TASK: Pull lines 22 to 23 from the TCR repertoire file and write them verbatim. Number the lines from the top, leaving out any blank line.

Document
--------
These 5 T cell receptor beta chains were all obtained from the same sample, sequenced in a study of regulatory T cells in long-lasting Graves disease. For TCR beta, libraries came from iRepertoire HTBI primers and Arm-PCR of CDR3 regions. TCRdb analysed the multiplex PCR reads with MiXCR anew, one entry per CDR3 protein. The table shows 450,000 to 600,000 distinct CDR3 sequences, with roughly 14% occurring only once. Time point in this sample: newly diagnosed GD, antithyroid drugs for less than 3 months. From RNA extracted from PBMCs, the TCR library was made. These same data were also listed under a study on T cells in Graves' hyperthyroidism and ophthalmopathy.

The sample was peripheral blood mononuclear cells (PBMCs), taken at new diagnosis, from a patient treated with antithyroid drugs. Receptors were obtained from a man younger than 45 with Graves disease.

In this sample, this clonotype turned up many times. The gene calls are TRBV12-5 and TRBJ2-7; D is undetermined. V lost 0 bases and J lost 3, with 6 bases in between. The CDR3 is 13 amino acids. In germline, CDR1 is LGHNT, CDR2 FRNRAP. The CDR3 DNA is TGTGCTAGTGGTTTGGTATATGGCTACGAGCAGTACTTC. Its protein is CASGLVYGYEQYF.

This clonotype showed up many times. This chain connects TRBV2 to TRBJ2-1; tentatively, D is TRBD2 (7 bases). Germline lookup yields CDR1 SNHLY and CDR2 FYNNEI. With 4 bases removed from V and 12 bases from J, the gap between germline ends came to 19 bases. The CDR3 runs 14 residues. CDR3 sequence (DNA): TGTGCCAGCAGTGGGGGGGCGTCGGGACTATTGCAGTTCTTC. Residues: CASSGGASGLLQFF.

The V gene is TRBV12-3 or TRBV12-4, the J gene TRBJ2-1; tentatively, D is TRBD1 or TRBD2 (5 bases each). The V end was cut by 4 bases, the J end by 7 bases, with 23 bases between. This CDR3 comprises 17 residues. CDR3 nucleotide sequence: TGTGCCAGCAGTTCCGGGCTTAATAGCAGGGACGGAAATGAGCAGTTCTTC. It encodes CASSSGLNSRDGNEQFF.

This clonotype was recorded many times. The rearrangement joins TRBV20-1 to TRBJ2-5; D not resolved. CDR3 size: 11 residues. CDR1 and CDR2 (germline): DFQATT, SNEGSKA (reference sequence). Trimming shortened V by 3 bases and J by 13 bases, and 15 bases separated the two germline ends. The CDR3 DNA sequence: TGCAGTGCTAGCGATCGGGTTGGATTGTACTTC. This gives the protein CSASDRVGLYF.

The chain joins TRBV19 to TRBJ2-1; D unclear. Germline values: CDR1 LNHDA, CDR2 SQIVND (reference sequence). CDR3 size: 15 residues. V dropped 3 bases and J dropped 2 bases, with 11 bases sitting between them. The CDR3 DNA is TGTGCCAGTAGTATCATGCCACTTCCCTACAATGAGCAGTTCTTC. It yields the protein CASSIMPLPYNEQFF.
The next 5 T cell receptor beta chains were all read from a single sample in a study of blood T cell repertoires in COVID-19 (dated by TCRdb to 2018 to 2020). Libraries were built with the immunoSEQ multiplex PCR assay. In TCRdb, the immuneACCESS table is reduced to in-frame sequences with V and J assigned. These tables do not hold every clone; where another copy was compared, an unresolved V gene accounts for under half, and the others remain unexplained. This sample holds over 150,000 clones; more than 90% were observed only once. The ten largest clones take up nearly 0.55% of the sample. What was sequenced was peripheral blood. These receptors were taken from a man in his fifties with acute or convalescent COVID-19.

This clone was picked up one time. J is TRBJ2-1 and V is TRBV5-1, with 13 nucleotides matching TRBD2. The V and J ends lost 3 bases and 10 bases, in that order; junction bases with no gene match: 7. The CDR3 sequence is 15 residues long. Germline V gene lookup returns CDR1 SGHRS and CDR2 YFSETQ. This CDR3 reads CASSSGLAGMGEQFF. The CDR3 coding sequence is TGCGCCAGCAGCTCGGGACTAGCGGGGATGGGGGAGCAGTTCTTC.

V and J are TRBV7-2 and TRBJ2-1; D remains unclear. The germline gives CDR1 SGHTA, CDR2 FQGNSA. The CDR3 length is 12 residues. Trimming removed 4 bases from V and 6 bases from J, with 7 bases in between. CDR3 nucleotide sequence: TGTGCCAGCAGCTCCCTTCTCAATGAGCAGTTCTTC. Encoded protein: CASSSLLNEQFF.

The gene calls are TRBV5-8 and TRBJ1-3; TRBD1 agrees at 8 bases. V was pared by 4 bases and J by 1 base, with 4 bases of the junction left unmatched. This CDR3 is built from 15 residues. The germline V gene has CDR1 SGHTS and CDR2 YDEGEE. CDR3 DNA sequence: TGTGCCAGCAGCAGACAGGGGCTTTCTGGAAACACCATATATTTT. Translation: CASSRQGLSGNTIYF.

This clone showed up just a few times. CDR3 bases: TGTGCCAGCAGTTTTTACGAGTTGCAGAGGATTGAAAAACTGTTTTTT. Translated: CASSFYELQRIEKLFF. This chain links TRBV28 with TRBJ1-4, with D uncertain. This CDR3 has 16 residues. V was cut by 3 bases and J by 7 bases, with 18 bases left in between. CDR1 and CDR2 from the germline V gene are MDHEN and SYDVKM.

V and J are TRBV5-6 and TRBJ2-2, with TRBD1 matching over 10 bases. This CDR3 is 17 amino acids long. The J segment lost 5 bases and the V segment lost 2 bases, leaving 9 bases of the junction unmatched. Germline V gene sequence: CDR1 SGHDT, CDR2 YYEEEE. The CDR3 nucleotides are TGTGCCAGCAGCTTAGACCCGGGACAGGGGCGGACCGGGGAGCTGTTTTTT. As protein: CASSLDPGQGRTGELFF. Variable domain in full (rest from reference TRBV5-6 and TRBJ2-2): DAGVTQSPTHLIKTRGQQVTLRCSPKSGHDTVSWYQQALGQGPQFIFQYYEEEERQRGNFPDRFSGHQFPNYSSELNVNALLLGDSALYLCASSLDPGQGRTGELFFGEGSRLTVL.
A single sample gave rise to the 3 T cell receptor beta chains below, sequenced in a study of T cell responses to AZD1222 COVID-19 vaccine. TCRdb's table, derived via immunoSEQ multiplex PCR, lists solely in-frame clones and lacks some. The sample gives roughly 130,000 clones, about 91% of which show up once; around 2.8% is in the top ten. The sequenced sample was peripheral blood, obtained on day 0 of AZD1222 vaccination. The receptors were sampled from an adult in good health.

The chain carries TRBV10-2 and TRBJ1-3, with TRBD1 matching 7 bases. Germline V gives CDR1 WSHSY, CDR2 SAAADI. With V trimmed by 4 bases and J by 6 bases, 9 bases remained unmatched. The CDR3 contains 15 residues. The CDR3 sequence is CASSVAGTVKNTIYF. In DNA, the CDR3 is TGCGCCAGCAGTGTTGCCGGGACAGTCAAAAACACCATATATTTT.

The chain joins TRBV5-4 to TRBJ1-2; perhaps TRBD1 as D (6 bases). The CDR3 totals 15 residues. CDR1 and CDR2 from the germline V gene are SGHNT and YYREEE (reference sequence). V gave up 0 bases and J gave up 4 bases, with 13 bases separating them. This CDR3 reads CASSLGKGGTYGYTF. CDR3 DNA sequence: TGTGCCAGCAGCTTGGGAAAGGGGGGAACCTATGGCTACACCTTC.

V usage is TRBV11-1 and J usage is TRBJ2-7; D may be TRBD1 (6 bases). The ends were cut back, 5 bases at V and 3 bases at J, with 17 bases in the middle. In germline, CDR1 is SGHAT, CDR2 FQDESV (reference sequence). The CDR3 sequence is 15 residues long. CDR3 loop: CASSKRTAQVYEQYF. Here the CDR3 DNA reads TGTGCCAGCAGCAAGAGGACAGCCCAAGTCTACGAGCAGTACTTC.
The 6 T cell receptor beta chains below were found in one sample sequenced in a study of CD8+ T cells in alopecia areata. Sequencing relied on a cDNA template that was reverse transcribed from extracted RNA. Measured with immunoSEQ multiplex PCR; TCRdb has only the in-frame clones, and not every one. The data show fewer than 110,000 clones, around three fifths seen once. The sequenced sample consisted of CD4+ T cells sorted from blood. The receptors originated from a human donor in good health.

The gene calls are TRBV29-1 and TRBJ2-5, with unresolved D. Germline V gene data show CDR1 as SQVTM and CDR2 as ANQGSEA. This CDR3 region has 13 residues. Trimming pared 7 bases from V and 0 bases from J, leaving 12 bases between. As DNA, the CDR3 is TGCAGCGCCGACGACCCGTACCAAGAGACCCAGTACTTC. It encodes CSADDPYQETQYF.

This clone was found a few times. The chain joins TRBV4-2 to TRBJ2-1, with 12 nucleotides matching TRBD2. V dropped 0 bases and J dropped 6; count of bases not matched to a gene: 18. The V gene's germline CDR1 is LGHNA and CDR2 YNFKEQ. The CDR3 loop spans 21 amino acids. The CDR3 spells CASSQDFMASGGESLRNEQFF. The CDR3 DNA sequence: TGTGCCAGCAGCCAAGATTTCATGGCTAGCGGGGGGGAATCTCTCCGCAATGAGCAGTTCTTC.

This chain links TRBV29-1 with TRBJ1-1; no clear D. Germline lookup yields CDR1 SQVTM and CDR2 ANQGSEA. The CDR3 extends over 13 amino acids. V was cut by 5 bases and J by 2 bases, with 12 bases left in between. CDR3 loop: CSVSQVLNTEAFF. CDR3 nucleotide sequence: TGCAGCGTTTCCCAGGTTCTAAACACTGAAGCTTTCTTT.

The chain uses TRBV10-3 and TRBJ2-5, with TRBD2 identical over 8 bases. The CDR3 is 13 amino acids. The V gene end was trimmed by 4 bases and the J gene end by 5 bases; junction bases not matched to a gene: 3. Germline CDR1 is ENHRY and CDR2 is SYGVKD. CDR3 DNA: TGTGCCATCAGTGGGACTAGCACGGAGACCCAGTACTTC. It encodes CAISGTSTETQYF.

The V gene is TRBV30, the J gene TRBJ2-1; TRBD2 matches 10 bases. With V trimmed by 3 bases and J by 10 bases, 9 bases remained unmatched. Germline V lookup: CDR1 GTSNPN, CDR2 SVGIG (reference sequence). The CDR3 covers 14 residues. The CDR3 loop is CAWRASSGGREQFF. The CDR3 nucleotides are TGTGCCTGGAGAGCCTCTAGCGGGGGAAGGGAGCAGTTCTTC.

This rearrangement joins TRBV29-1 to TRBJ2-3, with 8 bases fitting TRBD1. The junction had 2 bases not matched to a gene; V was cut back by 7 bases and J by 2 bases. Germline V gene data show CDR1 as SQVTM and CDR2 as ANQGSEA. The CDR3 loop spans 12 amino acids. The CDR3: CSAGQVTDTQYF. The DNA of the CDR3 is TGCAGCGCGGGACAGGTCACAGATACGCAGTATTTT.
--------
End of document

The chain uses TRBV10-3 and TRBJ2-5, with TRBD2 identical over 8 bases. The CDR3 is 13 amino acids. The V gene end was trimmed by 4 bases and the J gene end by 5 bases; junction bases not matched to a gene: 3. Germline CDR1 is ENHRY and CDR2 is SYGVKD. CDR3 DNA: TGTGCCATCAGTGGGACTAGCACGGAGACCCAGTACTTC. It encodes CAISGTSTETQYF.

The V gene is TRBV30, the J gene TRBJ2-1; TRBD2 matches 10 bases. With V trimmed by 3 bases and J by 10 bases, 9 bases remained unmatched. Germline V lookup: CDR1 GTSNPN, CDR2 SVGIG (reference sequence). The CDR3 covers 14 residues. The CDR3 loop is CAWRASSGGREQFF. The CDR3 nucleotides are TGTGCCTGGAGAGCCTCTAGCGGGGGAAGGGAGCAGTTCTTC.